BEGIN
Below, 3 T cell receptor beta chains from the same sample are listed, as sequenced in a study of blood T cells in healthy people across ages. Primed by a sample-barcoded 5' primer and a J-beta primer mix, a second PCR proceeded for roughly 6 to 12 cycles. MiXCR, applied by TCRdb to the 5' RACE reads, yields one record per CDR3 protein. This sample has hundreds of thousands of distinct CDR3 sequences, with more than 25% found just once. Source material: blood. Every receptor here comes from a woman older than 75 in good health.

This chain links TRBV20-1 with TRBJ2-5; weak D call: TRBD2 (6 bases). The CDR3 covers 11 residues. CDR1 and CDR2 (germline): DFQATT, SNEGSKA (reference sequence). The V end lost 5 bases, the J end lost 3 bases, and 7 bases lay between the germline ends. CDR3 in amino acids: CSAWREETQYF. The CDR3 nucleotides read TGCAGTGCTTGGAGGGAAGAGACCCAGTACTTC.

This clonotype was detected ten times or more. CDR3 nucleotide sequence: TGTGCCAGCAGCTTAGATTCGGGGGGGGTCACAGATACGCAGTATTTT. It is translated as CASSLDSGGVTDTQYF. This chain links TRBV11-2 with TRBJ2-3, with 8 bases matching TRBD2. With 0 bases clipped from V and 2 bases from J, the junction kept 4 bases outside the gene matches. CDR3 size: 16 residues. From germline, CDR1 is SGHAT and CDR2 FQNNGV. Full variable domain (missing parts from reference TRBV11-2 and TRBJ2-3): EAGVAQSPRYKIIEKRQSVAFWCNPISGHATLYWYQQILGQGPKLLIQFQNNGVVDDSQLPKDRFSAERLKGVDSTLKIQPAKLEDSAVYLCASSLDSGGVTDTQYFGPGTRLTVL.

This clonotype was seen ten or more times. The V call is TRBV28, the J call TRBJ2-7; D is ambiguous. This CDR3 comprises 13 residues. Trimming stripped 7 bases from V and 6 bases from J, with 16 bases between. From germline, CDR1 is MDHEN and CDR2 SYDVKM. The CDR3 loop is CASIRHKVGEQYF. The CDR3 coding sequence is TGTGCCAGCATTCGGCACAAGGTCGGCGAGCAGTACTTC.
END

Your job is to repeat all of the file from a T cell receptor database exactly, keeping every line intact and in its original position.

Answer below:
Below, 3 T cell receptor beta chains from the same sample are listed, as sequenced in a study of blood T cells in healthy people across ages. Primed by a sample-barcoded 5' primer and a J-beta primer mix, a second PCR proceeded for roughly 6 to 12 cycles. MiXCR, applied by TCRdb to the 5' RACE reads, yields one record per CDR3 protein. This sample has hundreds of thousands of distinct CDR3 sequences, with more than 25% found just once. Source material: blood. Every receptor here comes from a woman older than 75 in good health.

This chain links TRBV20-1 with TRBJ2-5; weak D call: TRBD2 (6 bases). The CDR3 covers 11 residues. CDR1 and CDR2 (germline): DFQATT, SNEGSKA (reference sequence). The V end lost 5 bases, the J end lost 3 bases, and 7 bases lay between the germline ends. CDR3 in amino acids: CSAWREETQYF. The CDR3 nucleotides read TGCAGTGCTTGGAGGGAAGAGACCCAGTACTTC.

This clonotype was detected ten times or more. CDR3 nucleotide sequence: TGTGCCAGCAGCTTAGATTCGGGGGGGGTCACAGATACGCAGTATTTT. It is translated as CASSLDSGGVTDTQYF. This chain links TRBV11-2 with TRBJ2-3, with 8 bases matching TRBD2. With 0 bases clipped from V and 2 bases from J, the junction kept 4 bases outside the gene matches. CDR3 size: 16 residues. From germline, CDR1 is SGHAT and CDR2 FQNNGV. Full variable domain (missing parts from reference TRBV11-2 and TRBJ2-3): EAGVAQSPRYKIIEKRQSVAFWCNPISGHATLYWYQQILGQGPKLLIQFQNNGVVDDSQLPKDRFSAERLKGVDSTLKIQPAKLEDSAVYLCASSLDSGGVTDTQYFGPGTRLTVL.

This clonotype was seen ten or more times. The V call is TRBV28, the J call TRBJ2-7; D is ambiguous. This CDR3 comprises 13 residues. Trimming stripped 7 bases from V and 6 bases from J, with 16 bases between. From germline, CDR1 is MDHEN and CDR2 SYDVKM. The CDR3 loop is CASIRHKVGEQYF. The CDR3 coding sequence is TGTGCCAGCATTCGGCACAAGGTCGGCGAGCAGTACTTC.